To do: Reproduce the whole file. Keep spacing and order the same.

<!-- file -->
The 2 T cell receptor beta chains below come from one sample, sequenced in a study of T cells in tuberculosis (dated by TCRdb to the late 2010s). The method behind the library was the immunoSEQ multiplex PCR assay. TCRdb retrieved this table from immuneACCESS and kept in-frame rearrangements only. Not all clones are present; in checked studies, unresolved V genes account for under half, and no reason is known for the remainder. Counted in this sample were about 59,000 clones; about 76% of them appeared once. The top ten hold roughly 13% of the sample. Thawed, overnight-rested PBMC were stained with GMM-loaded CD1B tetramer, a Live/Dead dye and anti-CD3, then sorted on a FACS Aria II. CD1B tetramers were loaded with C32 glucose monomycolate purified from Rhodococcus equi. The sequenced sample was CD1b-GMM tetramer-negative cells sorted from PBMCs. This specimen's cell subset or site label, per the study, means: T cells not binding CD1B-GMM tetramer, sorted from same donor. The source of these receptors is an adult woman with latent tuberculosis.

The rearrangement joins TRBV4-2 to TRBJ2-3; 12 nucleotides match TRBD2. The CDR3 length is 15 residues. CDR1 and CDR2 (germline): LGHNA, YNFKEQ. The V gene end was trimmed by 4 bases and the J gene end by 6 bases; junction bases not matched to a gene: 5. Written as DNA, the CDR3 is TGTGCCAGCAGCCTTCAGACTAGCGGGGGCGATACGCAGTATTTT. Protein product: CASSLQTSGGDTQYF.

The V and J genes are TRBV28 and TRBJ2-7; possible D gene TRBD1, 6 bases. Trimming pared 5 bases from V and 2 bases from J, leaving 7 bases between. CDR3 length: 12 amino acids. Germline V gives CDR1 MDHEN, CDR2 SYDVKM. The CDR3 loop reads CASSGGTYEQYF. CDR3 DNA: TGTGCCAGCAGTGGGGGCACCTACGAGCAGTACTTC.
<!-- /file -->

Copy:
The 2 T cell receptor beta chains below come from one sample, sequenced in a study of T cells in tuberculosis (dated by TCRdb to the late 2010s). The method behind the library was the immunoSEQ multiplex PCR assay. TCRdb retrieved this table from immuneACCESS and kept in-frame rearrangements only. Not all clones are present; in checked studies, unresolved V genes account for under half, and no reason is known for the remainder. Counted in this sample were about 59,000 clones; about 76% of them appeared once. The top ten hold roughly 13% of the sample. Thawed, overnight-rested PBMC were stained with GMM-loaded CD1B tetramer, a Live/Dead dye and anti-CD3, then sorted on a FACS Aria II. CD1B tetramers were loaded with C32 glucose monomycolate purified from Rhodococcus equi. The sequenced sample was CD1b-GMM tetramer-negative cells sorted from PBMCs. This specimen's cell subset or site label, per the study, means: T cells not binding CD1B-GMM tetramer, sorted from same donor. The source of these receptors is an adult woman with latent tuberculosis.

The rearrangement joins TRBV4-2 to TRBJ2-3; 12 nucleotides match TRBD2. The CDR3 length is 15 residues. CDR1 and CDR2 (germline): LGHNA, YNFKEQ. The V gene end was trimmed by 4 bases and the J gene end by 6 bases; junction bases not matched to a gene: 5. Written as DNA, the CDR3 is TGTGCCAGCAGCCTTCAGACTAGCGGGGGCGATACGCAGTATTTT. Protein product: CASSLQTSGGDTQYF.

The V and J genes are TRBV28 and TRBJ2-7; possible D gene TRBD1, 6 bases. Trimming pared 5 bases from V and 2 bases from J, leaving 7 bases between. CDR3 length: 12 amino acids. Germline V gives CDR1 MDHEN, CDR2 SYDVKM. The CDR3 loop reads CASSGGTYEQYF. CDR3 DNA: TGTGCCAGCAGTGGGGGCACCTACGAGCAGTACTTC.